Mentions: To account for differential IVIG protection of 129-Rag and B6-Rag mice, we examined the effect of varying the HSV1 inoculum dose. Having determined an LD50 of 30 and 100 PFU for 129-Rag and B6-Rag mice respectively, we treated Rag mice infected at 10x, 32x and 100x LD50 with PBS or IVIG at 24 h pi and monitored them for survival. A single dose of IVIG protected all B6-Rag mice inoculated at 10x and 32x LD50 but not 100x LD50 (Fig. 2A). Although, the majority of IVIG treated 129-Rag mice inoculated at 10x and 32x LD50 survived, protection was less robust than for B6-Rag mice as shown by the progressive decline in protection with inocula of 32x and 100x LD50 (Fig. 2B). All B6-Rag and 129-Rag mice inoculated at 100x LD50 succumbed despite treatment with IVIG (Fig. 2A and 2B). Virtually all B6-Rag and 129-Rag mice that survived HSV1 challenge of 10x and 32x LD50 (>90%) harbored latent infections in the Tg as revealed by reactivation of HSV1 in Tg explant cultures.

Bottom Line: The establishment of latent infections in sensory neurons is a remarkably effective immune evasion strategy that accounts for the widespread dissemination of life long Herpes Simplex Virus type 1 (HSV1) infections in humans.An in-depth understanding of the mechanisms regulating the maintenance of latency and reactivation are essential for developing new approaches to block reactivation.Transfer of HSV1 memory but not OVA specific or naïve T cells prior to HS blocked IVR, revealing the utility of this powerful Rag latency model for studying immune mechanisms involved in control of reactivation.

View Article: PubMed Central - PubMed

Affiliation: Department of Virology, Beckman Research Institute of City of Hope; Duarte, California, United States of America.

ABSTRACT
The establishment of latent infections in sensory neurons is a remarkably effective immune evasion strategy that accounts for the widespread dissemination of life long Herpes Simplex Virus type 1 (HSV1) infections in humans. Periodic reactivation of latent virus results in asymptomatic shedding and transmission of HSV1 or recurrent disease that is usually mild but can be severe. An in-depth understanding of the mechanisms regulating the maintenance of latency and reactivation are essential for developing new approaches to block reactivation. However, the lack of a reliable mouse model that supports efficient in vivo reactivation (IVR) resulting in production of infectious HSV1 and/or disease has hampered progress. Since HSV1 reactivation is enhanced in immunosuppressed hosts, we exploited the antiviral and immunomodulatory activities of IVIG (intravenous immunoglobulins) to promote survival of latently infected immunodeficient Rag mice. Latently infected Rag mice derived by high dose (HD), but not low dose (LD), HSV1 inoculation exhibited spontaneous reactivation. Following hyperthermia stress (HS), the majority of HD inoculated mice developed HSV1 encephalitis (HSE) rapidly and synchronously, whereas for LD inoculated mice reactivated HSV1 persisted only transiently in trigeminal ganglia (Tg). T cells, but not B cells, were required to suppress spontaneous reactivation in HD inoculated latently infected mice. Transfer of HSV1 memory but not OVA specific or naïve T cells prior to HS blocked IVR, revealing the utility of this powerful Rag latency model for studying immune mechanisms involved in control of reactivation. Crossing Rag mice to various knockout strains and infecting them with wild type or mutant HSV1 strains is expected to provide novel insights into the role of specific cellular and viral genes in reactivation, thereby facilitating identification of new targets with the potential to block reactivation.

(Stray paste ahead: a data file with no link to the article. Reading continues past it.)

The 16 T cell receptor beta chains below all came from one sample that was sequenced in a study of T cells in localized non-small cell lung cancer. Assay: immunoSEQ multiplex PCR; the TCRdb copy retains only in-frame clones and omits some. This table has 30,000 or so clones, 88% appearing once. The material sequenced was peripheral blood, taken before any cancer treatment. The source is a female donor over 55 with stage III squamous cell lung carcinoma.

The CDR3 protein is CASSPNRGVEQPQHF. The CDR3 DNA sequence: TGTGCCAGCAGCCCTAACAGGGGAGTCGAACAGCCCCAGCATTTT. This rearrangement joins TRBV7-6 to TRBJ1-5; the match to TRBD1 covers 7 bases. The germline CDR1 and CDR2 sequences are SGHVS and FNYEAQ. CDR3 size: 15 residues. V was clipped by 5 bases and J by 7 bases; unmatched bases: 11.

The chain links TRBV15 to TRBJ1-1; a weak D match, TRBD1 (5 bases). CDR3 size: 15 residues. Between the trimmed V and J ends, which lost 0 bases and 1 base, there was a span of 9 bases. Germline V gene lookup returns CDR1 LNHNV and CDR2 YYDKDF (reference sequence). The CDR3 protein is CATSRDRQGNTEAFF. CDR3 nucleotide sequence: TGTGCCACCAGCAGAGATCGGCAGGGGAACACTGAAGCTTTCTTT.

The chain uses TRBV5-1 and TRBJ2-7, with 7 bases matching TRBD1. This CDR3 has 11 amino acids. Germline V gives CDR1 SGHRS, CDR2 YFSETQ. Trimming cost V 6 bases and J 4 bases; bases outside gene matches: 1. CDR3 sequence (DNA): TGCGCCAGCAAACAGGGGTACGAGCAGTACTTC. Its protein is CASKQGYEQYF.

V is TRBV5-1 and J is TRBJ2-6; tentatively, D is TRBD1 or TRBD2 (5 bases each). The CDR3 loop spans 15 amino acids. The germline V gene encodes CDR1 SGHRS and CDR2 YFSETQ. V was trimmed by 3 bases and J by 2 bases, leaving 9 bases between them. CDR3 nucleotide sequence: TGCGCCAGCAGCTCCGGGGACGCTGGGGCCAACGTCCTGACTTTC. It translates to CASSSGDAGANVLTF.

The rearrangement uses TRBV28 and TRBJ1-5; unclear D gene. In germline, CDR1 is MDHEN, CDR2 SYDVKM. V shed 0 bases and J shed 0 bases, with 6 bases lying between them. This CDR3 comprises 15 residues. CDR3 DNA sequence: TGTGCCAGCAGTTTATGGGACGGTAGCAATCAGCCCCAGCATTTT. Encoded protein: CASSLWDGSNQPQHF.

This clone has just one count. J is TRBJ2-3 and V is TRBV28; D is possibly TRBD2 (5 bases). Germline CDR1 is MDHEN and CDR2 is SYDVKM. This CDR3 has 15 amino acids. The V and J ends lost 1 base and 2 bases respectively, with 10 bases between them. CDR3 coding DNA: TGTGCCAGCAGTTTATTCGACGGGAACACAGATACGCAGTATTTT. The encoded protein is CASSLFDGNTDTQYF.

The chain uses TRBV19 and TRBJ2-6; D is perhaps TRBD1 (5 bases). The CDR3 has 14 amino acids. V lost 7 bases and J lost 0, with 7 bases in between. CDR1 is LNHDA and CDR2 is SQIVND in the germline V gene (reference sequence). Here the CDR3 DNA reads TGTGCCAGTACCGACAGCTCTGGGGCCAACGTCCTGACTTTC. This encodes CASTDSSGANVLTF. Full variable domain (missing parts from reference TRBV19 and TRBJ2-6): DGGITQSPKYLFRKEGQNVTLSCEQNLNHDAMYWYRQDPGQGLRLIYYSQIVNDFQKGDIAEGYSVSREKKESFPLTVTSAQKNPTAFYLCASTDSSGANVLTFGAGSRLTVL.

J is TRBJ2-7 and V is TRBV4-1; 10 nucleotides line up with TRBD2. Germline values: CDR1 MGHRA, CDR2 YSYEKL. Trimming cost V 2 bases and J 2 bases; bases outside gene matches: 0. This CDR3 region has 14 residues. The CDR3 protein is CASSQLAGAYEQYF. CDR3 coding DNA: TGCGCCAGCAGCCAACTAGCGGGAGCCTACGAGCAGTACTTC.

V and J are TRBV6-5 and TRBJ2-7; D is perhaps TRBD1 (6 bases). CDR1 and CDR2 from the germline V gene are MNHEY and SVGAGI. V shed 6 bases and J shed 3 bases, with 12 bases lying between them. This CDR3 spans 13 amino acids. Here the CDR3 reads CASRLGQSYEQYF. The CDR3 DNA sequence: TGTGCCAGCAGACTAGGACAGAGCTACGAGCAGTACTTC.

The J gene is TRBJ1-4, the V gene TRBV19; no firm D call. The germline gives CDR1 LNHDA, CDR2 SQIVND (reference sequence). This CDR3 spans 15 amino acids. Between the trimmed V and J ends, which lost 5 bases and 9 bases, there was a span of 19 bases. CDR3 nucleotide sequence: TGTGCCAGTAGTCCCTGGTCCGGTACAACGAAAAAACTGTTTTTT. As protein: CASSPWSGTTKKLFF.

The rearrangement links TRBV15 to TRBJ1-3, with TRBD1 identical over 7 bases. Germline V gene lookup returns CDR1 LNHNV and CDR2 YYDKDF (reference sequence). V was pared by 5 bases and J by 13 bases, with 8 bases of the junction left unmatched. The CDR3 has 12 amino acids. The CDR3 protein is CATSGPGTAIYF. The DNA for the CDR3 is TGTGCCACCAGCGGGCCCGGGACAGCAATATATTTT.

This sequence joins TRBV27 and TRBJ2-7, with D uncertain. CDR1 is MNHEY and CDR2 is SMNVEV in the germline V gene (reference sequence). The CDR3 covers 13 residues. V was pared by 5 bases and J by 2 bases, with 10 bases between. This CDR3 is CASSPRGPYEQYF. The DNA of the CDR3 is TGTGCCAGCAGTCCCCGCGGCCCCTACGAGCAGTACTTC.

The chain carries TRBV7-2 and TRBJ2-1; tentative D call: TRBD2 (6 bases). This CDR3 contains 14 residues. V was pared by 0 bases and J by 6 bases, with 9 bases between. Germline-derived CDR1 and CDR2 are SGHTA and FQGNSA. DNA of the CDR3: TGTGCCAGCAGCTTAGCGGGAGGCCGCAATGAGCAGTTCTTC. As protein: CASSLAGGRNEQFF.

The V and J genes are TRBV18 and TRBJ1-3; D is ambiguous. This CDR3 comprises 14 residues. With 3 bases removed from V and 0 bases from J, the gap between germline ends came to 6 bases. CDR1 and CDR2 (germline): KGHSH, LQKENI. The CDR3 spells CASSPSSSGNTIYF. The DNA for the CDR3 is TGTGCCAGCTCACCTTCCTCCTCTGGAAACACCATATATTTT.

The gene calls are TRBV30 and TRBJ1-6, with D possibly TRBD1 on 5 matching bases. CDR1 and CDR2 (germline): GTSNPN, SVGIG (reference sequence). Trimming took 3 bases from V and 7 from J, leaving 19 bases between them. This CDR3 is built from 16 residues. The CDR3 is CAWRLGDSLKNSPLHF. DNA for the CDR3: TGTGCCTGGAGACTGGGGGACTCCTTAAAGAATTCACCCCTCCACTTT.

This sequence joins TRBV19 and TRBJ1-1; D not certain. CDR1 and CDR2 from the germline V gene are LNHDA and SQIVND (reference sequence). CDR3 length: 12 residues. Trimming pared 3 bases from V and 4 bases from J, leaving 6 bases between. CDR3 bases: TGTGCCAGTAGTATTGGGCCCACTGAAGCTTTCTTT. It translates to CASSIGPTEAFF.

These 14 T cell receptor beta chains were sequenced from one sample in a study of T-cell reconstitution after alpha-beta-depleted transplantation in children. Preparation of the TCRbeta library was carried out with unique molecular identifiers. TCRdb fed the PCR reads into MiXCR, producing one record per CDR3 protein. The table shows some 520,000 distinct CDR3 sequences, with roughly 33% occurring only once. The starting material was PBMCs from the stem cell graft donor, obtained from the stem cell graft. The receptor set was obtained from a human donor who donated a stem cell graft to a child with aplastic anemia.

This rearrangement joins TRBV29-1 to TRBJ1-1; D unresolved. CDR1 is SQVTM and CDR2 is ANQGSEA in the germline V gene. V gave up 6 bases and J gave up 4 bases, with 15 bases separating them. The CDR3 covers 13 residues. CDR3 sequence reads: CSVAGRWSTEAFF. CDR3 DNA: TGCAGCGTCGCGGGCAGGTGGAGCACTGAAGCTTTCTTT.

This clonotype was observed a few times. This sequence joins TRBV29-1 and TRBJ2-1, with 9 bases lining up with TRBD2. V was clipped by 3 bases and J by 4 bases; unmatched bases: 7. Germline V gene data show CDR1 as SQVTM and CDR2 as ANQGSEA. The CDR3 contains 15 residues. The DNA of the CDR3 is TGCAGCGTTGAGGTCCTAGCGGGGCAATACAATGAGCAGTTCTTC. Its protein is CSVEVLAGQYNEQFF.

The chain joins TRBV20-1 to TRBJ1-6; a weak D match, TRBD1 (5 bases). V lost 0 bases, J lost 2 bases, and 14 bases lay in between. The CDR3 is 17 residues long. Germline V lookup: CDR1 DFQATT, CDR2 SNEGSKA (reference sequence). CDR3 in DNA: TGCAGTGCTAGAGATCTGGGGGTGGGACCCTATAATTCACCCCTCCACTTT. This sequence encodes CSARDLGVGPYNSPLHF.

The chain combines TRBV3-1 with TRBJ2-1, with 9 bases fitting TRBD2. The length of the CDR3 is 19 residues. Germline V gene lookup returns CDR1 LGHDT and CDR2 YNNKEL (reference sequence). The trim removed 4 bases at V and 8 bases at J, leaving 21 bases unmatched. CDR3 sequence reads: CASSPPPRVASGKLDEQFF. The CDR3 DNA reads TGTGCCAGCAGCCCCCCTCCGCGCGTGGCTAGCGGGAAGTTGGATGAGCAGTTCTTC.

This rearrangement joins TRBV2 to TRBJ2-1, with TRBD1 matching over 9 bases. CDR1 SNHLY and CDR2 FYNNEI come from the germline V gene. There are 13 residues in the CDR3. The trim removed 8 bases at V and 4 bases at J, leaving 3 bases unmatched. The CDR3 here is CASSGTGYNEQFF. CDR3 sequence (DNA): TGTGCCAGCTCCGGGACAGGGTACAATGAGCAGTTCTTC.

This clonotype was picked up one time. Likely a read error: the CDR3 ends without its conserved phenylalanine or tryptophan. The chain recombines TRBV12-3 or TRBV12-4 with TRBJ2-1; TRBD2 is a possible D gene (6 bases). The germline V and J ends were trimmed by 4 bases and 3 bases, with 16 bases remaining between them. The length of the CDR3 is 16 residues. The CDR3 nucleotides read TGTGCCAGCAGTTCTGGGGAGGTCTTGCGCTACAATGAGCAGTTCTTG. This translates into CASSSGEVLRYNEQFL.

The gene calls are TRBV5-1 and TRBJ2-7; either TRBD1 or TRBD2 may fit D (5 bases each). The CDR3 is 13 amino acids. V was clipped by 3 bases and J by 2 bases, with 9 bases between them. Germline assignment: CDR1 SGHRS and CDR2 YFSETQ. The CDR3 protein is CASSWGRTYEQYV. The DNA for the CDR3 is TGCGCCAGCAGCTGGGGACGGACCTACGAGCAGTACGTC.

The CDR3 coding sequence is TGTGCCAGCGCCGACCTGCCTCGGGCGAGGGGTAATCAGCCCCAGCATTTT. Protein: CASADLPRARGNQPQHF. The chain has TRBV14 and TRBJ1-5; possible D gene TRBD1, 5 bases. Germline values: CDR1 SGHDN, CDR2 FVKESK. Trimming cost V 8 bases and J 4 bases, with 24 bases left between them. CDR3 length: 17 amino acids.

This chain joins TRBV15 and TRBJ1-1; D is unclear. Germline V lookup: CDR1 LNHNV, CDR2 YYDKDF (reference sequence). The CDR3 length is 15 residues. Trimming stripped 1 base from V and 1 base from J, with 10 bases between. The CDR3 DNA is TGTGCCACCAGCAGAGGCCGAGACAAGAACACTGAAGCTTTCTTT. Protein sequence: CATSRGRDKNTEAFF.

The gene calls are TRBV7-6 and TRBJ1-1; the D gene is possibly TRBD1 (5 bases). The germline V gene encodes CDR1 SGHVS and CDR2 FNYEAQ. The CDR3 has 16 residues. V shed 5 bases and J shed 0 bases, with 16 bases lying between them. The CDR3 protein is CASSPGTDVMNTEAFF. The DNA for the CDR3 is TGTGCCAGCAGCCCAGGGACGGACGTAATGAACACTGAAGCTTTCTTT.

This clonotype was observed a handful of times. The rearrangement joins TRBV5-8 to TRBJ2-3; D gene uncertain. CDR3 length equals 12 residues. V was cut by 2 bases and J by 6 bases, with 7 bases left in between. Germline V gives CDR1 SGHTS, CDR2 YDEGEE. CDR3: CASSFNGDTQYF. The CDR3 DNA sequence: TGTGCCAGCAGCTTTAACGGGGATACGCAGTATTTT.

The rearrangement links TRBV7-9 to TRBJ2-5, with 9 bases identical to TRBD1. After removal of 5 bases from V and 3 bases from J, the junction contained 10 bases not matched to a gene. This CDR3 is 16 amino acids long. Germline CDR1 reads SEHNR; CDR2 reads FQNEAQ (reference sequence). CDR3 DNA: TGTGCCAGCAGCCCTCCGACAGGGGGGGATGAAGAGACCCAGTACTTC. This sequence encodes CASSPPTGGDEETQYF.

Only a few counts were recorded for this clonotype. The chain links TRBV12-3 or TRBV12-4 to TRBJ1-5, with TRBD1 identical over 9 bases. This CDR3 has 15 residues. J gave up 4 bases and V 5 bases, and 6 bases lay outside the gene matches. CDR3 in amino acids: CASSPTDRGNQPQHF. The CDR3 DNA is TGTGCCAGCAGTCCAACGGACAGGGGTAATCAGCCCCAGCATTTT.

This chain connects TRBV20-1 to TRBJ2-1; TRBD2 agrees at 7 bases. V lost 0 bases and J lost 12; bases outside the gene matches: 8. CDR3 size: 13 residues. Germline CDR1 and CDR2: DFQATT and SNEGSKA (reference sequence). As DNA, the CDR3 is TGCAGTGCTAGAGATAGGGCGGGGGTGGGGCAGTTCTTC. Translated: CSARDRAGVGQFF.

Show MeSH
Related in: MedlinePlus